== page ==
MINNEAPOLIS -- The Orioles waited 186 days to see how Daniel Cabrera would respond to the best start of his young career. And while he wasn't nearly as dominant last night as he was when he finished two outs short of no-hitting the New York Yankees last September, his 2007 debut was impressive nonetheless.
It just wasn't enough to compensate for a lifeless performance by the Orioles' offense. A day after scoring four runs against Johan Santana, the Orioles managed only five hits against Minnesota Twins starter Boof Bonser and five relievers, leaving Cabrera to lament each of his few mistakes in a 3-2 loss. None hurt more than his leadoff walk to Rondell White in the seventh inning.
Twins outfielder Jason Tyner, the pinch runner for White, came around to score on Jason Bartlett's broken-bat bloop single, the winning run in the Twins' victory over the Orioles before 24,439 at the Metrodome.
The Orioles are off to their first 0-2 start since the 1995 season when the club dropped its first three games. Jaret Wright will attempt to prevent a Twins three-game sweep in the series finale tonight.
"A couple of little things here and there, and we could have turned it around," Orioles manager Sam Perlozzo said. "But we didn't hit much tonight."
Cabrera allowed three runs on six hits and four walks, while striking out nine in seven innings. He threw 110 pitches and it was one of his best, a fastball in on the hands of Bartlett, that proved costliest. The Twins shortstop muscled the pitch over the head of third baseman Melvin Mora into shallow left field, his broken bat landing nearly as far as the single.
"That's a good pitch," Cabrera said. "That's where he was asking for it, a fastball in, and that's where I threw it."
The 6-foot-9 pitcher brought some of the problems on himself in that inning with a four-pitch walk to White and his failure to hold Tyner close to first base. Tyner's steal of second was one of five steals against Orioles catcher Alberto Castillo, who was the second catcher the Orioles have used in as many nights in place of the injured Ramon Hernandez. Two of those runners came around to score.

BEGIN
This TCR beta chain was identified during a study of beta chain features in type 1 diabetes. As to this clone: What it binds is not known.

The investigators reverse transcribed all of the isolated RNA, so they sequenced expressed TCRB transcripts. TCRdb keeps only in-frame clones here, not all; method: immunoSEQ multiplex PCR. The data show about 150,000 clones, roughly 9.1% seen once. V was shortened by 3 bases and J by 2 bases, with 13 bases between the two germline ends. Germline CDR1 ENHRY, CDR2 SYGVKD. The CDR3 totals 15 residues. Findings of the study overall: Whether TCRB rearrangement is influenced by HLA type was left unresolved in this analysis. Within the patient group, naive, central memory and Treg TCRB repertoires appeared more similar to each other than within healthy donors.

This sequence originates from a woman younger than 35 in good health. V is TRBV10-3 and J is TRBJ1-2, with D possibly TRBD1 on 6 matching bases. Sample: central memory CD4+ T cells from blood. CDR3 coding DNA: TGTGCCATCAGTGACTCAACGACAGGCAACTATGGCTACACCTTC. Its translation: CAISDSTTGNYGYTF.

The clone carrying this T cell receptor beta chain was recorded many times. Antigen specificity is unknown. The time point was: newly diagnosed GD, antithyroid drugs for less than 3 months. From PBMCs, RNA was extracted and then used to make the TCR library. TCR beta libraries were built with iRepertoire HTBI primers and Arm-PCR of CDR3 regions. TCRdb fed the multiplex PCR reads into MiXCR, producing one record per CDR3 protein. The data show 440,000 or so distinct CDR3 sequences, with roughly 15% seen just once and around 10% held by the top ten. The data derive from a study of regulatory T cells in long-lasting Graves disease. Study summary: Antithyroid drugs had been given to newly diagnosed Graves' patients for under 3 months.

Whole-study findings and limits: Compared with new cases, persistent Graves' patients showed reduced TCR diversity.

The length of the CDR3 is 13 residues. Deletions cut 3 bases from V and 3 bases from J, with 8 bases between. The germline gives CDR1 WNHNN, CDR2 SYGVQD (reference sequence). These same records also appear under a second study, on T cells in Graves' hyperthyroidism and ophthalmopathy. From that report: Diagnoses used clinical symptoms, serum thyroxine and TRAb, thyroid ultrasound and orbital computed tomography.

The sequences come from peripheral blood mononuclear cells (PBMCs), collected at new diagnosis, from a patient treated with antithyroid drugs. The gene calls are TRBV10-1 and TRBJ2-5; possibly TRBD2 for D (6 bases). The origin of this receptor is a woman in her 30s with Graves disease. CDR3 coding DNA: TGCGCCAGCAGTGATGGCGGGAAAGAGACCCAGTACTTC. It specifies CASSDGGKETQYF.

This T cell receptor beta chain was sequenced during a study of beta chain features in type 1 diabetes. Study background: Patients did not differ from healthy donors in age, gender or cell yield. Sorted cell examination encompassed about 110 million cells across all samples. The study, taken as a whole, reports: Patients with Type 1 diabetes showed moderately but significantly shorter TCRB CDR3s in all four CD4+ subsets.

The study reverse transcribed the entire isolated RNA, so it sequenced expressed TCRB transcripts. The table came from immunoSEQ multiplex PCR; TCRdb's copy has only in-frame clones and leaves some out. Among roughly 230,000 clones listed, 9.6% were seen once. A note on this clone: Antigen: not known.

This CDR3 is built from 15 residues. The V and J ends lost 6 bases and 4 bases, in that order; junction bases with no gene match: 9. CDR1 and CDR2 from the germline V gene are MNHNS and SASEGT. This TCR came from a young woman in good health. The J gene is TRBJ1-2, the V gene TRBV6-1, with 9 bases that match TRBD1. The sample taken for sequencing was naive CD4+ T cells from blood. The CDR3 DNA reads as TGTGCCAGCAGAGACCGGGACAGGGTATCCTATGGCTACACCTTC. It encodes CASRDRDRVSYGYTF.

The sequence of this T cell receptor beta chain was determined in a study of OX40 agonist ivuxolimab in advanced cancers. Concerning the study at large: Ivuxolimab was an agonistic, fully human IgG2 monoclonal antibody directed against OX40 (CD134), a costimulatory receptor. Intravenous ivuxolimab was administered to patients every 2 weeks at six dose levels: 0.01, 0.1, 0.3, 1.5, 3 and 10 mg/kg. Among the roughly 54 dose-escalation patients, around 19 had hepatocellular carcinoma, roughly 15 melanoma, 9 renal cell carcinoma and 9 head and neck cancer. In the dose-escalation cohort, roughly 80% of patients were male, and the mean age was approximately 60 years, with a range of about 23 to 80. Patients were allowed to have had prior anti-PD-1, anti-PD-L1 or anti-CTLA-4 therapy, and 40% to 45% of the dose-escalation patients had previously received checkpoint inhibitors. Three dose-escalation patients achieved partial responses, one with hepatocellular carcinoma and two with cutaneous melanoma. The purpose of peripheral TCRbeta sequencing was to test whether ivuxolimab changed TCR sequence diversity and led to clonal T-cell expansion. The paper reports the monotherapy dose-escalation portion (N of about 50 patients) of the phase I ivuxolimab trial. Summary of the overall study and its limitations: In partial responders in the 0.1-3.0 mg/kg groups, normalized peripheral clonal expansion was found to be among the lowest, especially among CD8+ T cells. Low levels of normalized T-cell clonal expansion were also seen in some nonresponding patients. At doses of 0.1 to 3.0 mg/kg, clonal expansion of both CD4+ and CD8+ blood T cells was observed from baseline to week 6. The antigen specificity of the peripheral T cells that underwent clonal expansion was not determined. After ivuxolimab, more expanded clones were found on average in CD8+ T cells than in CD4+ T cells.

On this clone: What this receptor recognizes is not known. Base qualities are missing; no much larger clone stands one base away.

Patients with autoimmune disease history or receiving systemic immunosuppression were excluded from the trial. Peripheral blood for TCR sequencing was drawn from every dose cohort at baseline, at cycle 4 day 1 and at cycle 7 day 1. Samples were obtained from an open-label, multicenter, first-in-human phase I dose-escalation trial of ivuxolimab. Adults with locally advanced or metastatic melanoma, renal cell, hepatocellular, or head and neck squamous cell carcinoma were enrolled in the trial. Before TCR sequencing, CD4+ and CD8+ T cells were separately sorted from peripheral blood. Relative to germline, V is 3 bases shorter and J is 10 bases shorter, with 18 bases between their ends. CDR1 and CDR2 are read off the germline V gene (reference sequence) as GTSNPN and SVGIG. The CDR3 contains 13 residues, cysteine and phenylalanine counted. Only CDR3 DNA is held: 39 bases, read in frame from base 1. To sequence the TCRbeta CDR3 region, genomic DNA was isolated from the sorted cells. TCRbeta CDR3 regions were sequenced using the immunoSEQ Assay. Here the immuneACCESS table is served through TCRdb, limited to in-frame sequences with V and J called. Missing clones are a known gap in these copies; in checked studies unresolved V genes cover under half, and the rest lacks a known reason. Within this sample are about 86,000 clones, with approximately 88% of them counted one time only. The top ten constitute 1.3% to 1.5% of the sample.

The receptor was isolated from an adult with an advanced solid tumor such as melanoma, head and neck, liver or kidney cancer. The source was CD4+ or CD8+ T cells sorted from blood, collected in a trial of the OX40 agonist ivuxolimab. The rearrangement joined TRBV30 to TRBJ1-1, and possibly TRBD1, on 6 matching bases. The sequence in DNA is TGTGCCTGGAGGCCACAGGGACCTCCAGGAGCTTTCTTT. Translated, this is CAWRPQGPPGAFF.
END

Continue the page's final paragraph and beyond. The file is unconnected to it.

"You are not supposed to do that, but they did it," said Cabrera, who allowed 11 steals last season in 26 games, and whose slow delivery often left his catcher with little chance to throw out the runners. "I tried to get it quickly to home plate."
The Orioles took a 2-0 lead in the third inning against Bonser on a bases-empty home run by Mora and an RBI single by Aubrey Huff, who had two hits for the second straight night. But after the third, they didn't manage another hit off Bonser, who allowed three hits and two runs over six innings.
In fact, they didn't secure another hit until shortstop Miguel Tejada laced a one-out single to center field in the eighth inning. Huff followed with a single, but the Orioles left men on second and third in the inning when Minnesota reliever Jesse Crain got Kevin Millar to fly out to right field.
Twins closer Joe Nathan pitched a scoreless ninth, picking up his second save in as many nights by retiring Mora on a groundout to end the game with Brian Roberts on first.
"We were just a hit away," Millar said. "You obviously want to win those games, but we have a long, long time ahead of us. We are not going to get down, we are going to stand behind each other. Everything is magnified early on, but we are going to be OK. This club is good. We are a lot better than we were last year."
Cabrera, who was 9-10 last season with a 4.74 ERA, seemed to be the ideal pitcher to send to the mound after Erik Bedard's disappointing performance in the Orioles' 7-4 loss on Opening Day.
Cabrera went 2-0 with a 2.13 ERA in two starts against the Twins last year and entered last night with a 5-1 record and a 3.25 ERA in seven career starts against Minnesota. The five wins are more than he has against any other team.
Staked to a 2-0 lead, Cabrera allowed two straight singles to start the fourth, putting men on first and third with no outs. Michael Cuddyer followed with a hard grounder that Tejada made a nifty diving stop on and flipped to second baseman Roberts to start a double play. A run scored on the play, but Tejada helped keep the 25-year-old pitcher out of a big inning.
"That changed the game right there," Cabrera said.
It may have, but only temporarily. Perlozzo traced Cabrera's leadoff walk an inning later of Torii Hunter - after being ahead in the count 1-2 - as the turning point. It was the first walk in the game for the pitcher, who led the league in walks last season despite spending about 6 1/2 weeks in the minors or on the disabled list.
Hunter stole second and then scored from third when Cabrera couldn't handle Castillo's come-backer.
The ball, which bounced off the pitcher's glove, was ruled a hit, though it was a play that Cabrera should have made. He said that he lost the ball in the lights.
Perlozzo acknowledged that Cabrera tends to fall off the mound in his delivery, a factor that may have led to his problems. Either way, Cabrera, his height hurting him in this case, has always struggled fielding his position. On this night, it led to a defeat in a game he pitched well enough to win.
"If he had it to do over again, he would have had that ball," Millar said. "But he threw a great game. ... We just didn't come up with the big hit at the right time."